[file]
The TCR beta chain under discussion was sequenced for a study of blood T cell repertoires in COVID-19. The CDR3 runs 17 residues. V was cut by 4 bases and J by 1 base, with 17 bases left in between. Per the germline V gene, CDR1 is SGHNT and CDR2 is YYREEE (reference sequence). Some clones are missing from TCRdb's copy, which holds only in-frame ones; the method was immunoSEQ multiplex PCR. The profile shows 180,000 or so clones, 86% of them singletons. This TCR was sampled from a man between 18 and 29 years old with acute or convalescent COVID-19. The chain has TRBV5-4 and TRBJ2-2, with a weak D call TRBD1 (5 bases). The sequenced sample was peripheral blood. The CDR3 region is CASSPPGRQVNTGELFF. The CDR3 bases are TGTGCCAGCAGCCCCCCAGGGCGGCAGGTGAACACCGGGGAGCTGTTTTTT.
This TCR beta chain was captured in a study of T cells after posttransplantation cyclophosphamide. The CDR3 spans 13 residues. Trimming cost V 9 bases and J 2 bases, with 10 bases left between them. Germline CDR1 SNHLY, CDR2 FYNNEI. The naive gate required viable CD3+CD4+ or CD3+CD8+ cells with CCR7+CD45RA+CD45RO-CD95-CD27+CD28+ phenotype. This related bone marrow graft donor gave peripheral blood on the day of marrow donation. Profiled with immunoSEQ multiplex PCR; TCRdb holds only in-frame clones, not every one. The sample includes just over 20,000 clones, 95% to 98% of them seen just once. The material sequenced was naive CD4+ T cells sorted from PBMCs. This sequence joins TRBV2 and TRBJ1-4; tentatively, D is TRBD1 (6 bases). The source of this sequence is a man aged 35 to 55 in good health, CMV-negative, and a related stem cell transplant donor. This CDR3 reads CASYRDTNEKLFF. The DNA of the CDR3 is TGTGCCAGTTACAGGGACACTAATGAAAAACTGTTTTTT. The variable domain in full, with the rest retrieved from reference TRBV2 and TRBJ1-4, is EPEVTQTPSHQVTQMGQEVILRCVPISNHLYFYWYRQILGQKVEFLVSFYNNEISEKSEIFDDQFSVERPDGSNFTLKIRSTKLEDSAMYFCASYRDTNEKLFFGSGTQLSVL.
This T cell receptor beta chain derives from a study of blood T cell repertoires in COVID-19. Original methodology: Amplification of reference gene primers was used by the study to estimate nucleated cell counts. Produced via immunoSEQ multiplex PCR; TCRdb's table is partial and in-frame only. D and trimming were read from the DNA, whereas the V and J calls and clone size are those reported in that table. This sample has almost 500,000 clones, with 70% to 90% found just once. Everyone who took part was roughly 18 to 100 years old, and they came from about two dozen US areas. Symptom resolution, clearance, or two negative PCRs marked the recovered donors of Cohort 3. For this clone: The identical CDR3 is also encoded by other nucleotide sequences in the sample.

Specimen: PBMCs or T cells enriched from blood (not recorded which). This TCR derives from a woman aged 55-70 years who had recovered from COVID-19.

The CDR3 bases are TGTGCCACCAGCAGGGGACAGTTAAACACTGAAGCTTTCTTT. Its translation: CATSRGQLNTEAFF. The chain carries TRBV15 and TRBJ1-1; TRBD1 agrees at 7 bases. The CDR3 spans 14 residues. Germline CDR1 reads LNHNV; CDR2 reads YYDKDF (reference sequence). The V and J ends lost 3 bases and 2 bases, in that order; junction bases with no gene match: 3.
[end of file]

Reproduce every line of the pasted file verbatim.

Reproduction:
The TCR beta chain under discussion was sequenced for a study of blood T cell repertoires in COVID-19. The CDR3 runs 17 residues. V was cut by 4 bases and J by 1 base, with 17 bases left in between. Per the germline V gene, CDR1 is SGHNT and CDR2 is YYREEE (reference sequence). Some clones are missing from TCRdb's copy, which holds only in-frame ones; the method was immunoSEQ multiplex PCR. The profile shows 180,000 or so clones, 86% of them singletons. This TCR was sampled from a man between 18 and 29 years old with acute or convalescent COVID-19. The chain has TRBV5-4 and TRBJ2-2, with a weak D call TRBD1 (5 bases). The sequenced sample was peripheral blood. The CDR3 region is CASSPPGRQVNTGELFF. The CDR3 bases are TGTGCCAGCAGCCCCCCAGGGCGGCAGGTGAACACCGGGGAGCTGTTTTTT.
This TCR beta chain was captured in a study of T cells after posttransplantation cyclophosphamide. The CDR3 spans 13 residues. Trimming cost V 9 bases and J 2 bases, with 10 bases left between them. Germline CDR1 SNHLY, CDR2 FYNNEI. The naive gate required viable CD3+CD4+ or CD3+CD8+ cells with CCR7+CD45RA+CD45RO-CD95-CD27+CD28+ phenotype. This related bone marrow graft donor gave peripheral blood on the day of marrow donation. Profiled with immunoSEQ multiplex PCR; TCRdb holds only in-frame clones, not every one. The sample includes just over 20,000 clones, 95% to 98% of them seen just once. The material sequenced was naive CD4+ T cells sorted from PBMCs. This sequence joins TRBV2 and TRBJ1-4; tentatively, D is TRBD1 (6 bases). The source of this sequence is a man aged 35 to 55 in good health, CMV-negative, and a related stem cell transplant donor. This CDR3 reads CASYRDTNEKLFF. The DNA of the CDR3 is TGTGCCAGTTACAGGGACACTAATGAAAAACTGTTTTTT. The variable domain in full, with the rest retrieved from reference TRBV2 and TRBJ1-4, is EPEVTQTPSHQVTQMGQEVILRCVPISNHLYFYWYRQILGQKVEFLVSFYNNEISEKSEIFDDQFSVERPDGSNFTLKIRSTKLEDSAMYFCASYRDTNEKLFFGSGTQLSVL.
This T cell receptor beta chain derives from a study of blood T cell repertoires in COVID-19. Original methodology: Amplification of reference gene primers was used by the study to estimate nucleated cell counts. Produced via immunoSEQ multiplex PCR; TCRdb's table is partial and in-frame only. D and trimming were read from the DNA, whereas the V and J calls and clone size are those reported in that table. This sample has almost 500,000 clones, with 70% to 90% found just once. Everyone who took part was roughly 18 to 100 years old, and they came from about two dozen US areas. Symptom resolution, clearance, or two negative PCRs marked the recovered donors of Cohort 3. For this clone: The identical CDR3 is also encoded by other nucleotide sequences in the sample.

Specimen: PBMCs or T cells enriched from blood (not recorded which). This TCR derives from a woman aged 55-70 years who had recovered from COVID-19.

The CDR3 bases are TGTGCCACCAGCAGGGGACAGTTAAACACTGAAGCTTTCTTT. Its translation: CATSRGQLNTEAFF. The chain carries TRBV15 and TRBJ1-1; TRBD1 agrees at 7 bases. The CDR3 spans 14 residues. Germline CDR1 reads LNHNV; CDR2 reads YYDKDF (reference sequence). The V and J ends lost 3 bases and 2 bases, in that order; junction bases with no gene match: 3.